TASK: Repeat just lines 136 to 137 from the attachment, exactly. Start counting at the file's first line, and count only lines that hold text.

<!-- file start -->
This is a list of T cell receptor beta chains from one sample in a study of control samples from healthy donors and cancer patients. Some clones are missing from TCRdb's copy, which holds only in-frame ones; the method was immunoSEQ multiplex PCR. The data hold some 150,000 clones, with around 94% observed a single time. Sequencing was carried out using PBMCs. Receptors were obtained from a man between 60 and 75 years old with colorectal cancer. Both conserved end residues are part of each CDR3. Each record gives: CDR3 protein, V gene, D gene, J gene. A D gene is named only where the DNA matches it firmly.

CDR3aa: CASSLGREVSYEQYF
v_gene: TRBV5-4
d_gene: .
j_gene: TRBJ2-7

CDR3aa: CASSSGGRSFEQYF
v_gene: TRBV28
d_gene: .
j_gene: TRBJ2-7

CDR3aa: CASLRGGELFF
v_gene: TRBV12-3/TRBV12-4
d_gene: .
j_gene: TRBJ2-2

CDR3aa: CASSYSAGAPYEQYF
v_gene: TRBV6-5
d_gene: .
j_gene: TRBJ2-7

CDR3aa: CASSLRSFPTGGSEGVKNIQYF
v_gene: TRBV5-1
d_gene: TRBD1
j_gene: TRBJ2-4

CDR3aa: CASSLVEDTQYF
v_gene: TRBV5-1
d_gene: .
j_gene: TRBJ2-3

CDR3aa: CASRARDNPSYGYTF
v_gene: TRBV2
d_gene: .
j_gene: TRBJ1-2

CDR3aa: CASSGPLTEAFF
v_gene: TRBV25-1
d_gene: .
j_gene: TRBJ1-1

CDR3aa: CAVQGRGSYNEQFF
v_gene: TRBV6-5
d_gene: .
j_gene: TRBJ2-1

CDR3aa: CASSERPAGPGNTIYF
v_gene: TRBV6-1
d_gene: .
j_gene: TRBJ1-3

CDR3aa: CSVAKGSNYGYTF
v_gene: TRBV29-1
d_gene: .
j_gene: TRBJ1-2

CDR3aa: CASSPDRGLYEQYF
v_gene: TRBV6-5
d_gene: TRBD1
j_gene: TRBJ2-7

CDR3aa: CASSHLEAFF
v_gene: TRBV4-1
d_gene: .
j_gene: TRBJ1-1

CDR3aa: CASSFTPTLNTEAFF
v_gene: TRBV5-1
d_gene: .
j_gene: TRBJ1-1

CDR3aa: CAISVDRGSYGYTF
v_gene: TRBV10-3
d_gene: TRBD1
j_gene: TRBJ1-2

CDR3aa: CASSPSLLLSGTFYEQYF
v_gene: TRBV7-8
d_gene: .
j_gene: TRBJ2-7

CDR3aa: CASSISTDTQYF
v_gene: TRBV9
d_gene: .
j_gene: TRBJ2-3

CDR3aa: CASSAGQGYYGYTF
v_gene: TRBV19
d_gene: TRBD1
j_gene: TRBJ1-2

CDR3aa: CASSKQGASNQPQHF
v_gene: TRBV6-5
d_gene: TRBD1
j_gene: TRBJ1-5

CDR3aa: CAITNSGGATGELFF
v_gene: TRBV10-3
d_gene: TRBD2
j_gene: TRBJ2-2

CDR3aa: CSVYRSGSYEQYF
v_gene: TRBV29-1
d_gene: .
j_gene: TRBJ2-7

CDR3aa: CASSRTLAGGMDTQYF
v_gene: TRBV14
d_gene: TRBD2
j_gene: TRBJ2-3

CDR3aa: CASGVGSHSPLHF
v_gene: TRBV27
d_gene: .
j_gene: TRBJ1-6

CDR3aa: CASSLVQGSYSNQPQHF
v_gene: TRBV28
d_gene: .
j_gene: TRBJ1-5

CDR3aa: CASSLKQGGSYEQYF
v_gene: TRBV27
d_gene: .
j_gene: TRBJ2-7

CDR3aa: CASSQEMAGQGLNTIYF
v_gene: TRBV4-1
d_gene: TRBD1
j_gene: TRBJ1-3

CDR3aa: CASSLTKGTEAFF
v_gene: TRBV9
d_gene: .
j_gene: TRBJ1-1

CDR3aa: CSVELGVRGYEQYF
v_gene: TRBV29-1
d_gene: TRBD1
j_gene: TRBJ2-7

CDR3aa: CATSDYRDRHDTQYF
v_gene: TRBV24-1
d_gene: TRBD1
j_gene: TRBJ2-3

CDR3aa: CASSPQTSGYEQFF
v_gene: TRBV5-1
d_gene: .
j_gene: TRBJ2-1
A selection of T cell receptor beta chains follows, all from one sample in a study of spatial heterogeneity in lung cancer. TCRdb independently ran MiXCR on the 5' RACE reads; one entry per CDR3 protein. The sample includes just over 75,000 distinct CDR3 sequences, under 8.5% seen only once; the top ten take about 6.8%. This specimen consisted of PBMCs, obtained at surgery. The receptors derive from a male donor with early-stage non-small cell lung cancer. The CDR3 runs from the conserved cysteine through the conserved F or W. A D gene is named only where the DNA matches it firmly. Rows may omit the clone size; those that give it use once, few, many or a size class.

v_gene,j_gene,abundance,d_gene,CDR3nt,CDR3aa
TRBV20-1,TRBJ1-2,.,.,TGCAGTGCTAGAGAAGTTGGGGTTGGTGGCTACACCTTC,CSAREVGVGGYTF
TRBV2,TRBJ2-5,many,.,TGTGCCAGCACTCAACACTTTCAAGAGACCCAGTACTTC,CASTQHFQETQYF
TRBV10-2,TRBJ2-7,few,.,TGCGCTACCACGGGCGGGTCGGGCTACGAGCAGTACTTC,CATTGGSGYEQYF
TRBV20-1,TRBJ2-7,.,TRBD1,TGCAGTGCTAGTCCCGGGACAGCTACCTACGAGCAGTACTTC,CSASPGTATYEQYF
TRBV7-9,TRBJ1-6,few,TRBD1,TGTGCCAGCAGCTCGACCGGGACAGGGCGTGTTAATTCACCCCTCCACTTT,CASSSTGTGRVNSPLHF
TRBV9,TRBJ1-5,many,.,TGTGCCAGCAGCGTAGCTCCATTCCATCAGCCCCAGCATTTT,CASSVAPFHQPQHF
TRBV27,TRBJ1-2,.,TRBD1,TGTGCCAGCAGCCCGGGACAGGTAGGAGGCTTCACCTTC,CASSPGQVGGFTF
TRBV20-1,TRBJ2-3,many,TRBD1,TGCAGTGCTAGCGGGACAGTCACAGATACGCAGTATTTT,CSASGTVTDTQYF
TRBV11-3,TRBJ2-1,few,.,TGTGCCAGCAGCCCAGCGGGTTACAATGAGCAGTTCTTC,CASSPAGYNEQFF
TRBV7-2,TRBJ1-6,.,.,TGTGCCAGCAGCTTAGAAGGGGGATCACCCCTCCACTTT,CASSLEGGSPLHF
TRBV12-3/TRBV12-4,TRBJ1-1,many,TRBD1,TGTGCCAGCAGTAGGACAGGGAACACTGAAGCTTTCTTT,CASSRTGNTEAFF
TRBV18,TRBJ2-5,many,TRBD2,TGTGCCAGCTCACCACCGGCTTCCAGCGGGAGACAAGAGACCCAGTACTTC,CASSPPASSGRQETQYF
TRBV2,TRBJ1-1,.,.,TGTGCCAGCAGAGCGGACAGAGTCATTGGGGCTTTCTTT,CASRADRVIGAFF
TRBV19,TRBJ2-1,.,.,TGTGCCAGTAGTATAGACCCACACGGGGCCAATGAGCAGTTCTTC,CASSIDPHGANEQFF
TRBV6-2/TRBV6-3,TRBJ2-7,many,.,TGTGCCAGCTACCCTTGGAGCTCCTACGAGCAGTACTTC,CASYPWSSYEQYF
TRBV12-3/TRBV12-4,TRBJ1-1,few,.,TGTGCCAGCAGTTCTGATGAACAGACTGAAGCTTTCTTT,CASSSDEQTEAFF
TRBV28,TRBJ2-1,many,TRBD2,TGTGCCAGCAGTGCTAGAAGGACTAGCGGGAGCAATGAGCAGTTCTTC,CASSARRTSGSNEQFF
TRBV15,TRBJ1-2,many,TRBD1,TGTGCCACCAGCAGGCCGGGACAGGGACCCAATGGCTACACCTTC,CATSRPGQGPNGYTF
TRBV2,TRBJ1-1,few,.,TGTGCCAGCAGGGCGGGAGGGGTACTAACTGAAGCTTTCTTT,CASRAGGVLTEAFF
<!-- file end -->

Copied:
TRBV2,TRBJ1-1,.,.,TGTGCCAGCAGAGCGGACAGAGTCATTGGGGCTTTCTTT,CASRADRVIGAFF
TRBV19,TRBJ2-1,.,.,TGTGCCAGTAGTATAGACCCACACGGGGCCAATGAGCAGTTCTTC,CASSIDPHGANEQFF